Why Your Melatonin Supplement Could Be Messing Up Your Body’s Clock

by Well & Good

Considering how much you fantasize about pulling on an eye mask, crawling between your sheets and shutting out the world for eight hours, you’d think falling asleep would be easy. But the truth is, millions of people have trouble hitting the hay. For those looking for a holistic solution—aka not knocking back NyQuil by the capful—melatonin supplements have long been the go-to. It’s all good if it’s natural, right?

A natural hormone that helps nudge your body into sleep mode, melatonin is a central player in your body’s circadian rhythm. But, at the risk of crushing your sweet dreams, sleep experts say many people are taking melatonin the wrong way, which can cause a dependency and wreak havoc on your body.

Here, two well-respected experts—The Sleep Solution author W. Chris Winter, MD (whom Arianna Huffington dubbed “The Sleep Whisperer”), and Nick Bitz, a licensed, board-certified naturopathic doctor and chief scientific officer for the supplement brand Youtheory—give their best advice about the proper procedure for taking melatonin.

Stocksy/Thais Ramos Varela

The wrong way to take it

“People are getting used to the mentality that more is better and bigger is better, but with melatonin, less is more,” Dr. Bitz says. The supplement expert adds that he’s seeing doses of 3 to 10 milligrams of melatonin available in the marketplace, but he recommends only 0.3 milligrams, or 300 micrograms.

“Anything above 3 milligrams really has a pharmacological effect, or a drug-like effect that can cause heavy sedation,” he says. Heavy sedation might be something you want in the moment—hey, it’s doing its job!—but taking that big of a dose more than three nights in a row can cause some major problems for your body. “That’s when you start to develop a dependency.”

Dr. Winter agrees, saying, “What happens is, your brain just stops making the melatonin because it doesn’t think you need it anymore.” One of the most common signs of this is waking up in the middle of the night. (Fun, right?)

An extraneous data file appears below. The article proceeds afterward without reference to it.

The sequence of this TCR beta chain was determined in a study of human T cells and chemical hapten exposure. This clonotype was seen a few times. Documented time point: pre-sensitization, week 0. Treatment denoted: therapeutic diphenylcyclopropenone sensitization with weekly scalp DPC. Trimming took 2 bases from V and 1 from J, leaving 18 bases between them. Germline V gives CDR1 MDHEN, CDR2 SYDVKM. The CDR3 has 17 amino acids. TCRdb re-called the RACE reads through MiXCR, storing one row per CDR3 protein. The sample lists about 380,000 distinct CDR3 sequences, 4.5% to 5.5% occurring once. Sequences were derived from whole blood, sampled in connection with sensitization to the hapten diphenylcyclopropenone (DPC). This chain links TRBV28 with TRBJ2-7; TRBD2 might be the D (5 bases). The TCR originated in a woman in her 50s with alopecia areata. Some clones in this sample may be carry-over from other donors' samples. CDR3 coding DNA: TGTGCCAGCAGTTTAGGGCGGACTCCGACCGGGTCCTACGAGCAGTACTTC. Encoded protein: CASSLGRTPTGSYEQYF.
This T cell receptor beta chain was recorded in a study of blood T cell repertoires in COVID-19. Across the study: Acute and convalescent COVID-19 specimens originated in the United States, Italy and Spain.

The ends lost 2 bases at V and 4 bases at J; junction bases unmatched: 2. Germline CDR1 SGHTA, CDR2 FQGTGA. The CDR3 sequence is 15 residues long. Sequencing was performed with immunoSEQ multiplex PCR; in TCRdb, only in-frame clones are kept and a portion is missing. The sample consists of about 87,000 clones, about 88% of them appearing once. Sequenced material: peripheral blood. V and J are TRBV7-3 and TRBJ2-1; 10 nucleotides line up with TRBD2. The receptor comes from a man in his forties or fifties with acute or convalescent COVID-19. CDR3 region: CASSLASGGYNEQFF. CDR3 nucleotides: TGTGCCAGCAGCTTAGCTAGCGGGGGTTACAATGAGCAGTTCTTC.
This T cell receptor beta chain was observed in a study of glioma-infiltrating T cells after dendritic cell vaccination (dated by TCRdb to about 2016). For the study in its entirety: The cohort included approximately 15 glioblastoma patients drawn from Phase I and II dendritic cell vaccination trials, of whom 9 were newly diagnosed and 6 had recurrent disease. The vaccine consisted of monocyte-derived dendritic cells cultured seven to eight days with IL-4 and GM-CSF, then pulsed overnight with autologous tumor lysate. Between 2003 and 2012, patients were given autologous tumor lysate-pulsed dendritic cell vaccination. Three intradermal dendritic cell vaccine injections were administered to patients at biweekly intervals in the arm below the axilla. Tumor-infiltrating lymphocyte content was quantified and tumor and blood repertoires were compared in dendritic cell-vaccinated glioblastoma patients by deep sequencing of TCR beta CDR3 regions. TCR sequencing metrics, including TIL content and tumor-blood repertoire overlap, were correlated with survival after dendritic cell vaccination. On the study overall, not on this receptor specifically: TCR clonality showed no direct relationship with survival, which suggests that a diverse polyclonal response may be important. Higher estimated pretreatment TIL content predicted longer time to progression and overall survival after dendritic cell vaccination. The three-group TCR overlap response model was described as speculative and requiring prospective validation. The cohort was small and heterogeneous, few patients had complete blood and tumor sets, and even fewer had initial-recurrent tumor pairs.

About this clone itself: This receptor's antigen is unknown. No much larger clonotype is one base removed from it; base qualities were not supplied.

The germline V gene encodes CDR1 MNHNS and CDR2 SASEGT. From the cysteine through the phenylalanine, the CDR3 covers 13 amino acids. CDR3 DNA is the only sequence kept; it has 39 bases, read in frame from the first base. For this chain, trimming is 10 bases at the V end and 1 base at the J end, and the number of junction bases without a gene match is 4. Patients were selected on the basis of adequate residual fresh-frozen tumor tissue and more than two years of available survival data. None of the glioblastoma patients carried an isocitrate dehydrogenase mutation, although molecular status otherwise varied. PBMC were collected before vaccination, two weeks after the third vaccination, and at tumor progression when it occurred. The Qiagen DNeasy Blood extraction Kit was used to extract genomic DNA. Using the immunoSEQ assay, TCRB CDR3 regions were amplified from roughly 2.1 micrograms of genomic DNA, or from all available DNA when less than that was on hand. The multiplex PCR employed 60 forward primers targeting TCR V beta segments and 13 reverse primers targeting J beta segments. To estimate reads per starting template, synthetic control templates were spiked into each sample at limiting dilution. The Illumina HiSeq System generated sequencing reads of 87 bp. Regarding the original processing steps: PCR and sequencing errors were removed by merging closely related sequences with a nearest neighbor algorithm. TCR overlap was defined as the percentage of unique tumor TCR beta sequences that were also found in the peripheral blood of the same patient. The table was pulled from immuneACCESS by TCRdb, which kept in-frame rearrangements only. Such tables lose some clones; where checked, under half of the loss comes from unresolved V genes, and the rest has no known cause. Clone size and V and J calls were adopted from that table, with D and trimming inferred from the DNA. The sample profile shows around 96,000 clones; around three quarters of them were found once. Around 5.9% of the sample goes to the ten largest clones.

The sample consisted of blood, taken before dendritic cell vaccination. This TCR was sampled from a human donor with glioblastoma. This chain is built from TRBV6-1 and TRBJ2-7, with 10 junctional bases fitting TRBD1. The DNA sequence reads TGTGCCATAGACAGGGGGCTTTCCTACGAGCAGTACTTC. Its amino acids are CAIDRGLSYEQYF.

The right way to take it

However, there are a few scenarios in which popping back 3 or 5 milligrams of melatonin is actually beneficial, according to our experts. One is when you’re traveling. “If every three weeks you have to fly to San Francisco for work or you’re going to New Zealand for the trip of a lifetime and you want to hit the ground running, that’s when it’s actually helpful,” Dr. Winter says.

Another time it’s beneficial is when you pulled an all-nighter for work and need a little help getting your sleep schedule back on track. “I don’t think melatonin is bad,” Dr. Winter says. “You just want to have a plan for how you’re using it. And taking a big dose every night after The Voice so you can drift right to sleep isn’t a good plan.”

Dr. Bitz stresses the other right way to take melatonin: smaller doses. “A lot of people are missing the point with melatonin,” he says. “The point is to support your body’s natural production of it—not to override the innate response.” He says that the microdoses are safe to take nightly—best taken an hour before bed—and a much better way to encourage good sleep.

Stocksy/Jojo Jovanovic

How to boost your own production without supplements

If you want to boost your body’s melatonin production without supplements, Dr. Winter says you should turn down the lights. “The biggest thing you can do is diminish light in the evening,” he says. He personally doesn’t turn on any bright lights after dinner—though dim ones are okay. And if you have to use your computer or want to scroll through Instagram, he recommends doing so with some blue light protection.

This works because the sun going down signals to the body that it’s time to produce melatonin, but artificial lighting at night can interrupt this directive. “Similarly, during the day, you want to make sure you’re around a lot of light,” Dr. Winter says, adding that he keeps his office quite bright for this reason.

A major tip to keep in mind when considering a melatonin supplement is that it should be just that, a supplement. Counting on it as a surefire method to fall asleep isn’t going to work in the long run, but using it correctly to give your body a boost can work wonders. Knowing the difference should help you sleep easy.

To view the original article, visit Well + Good.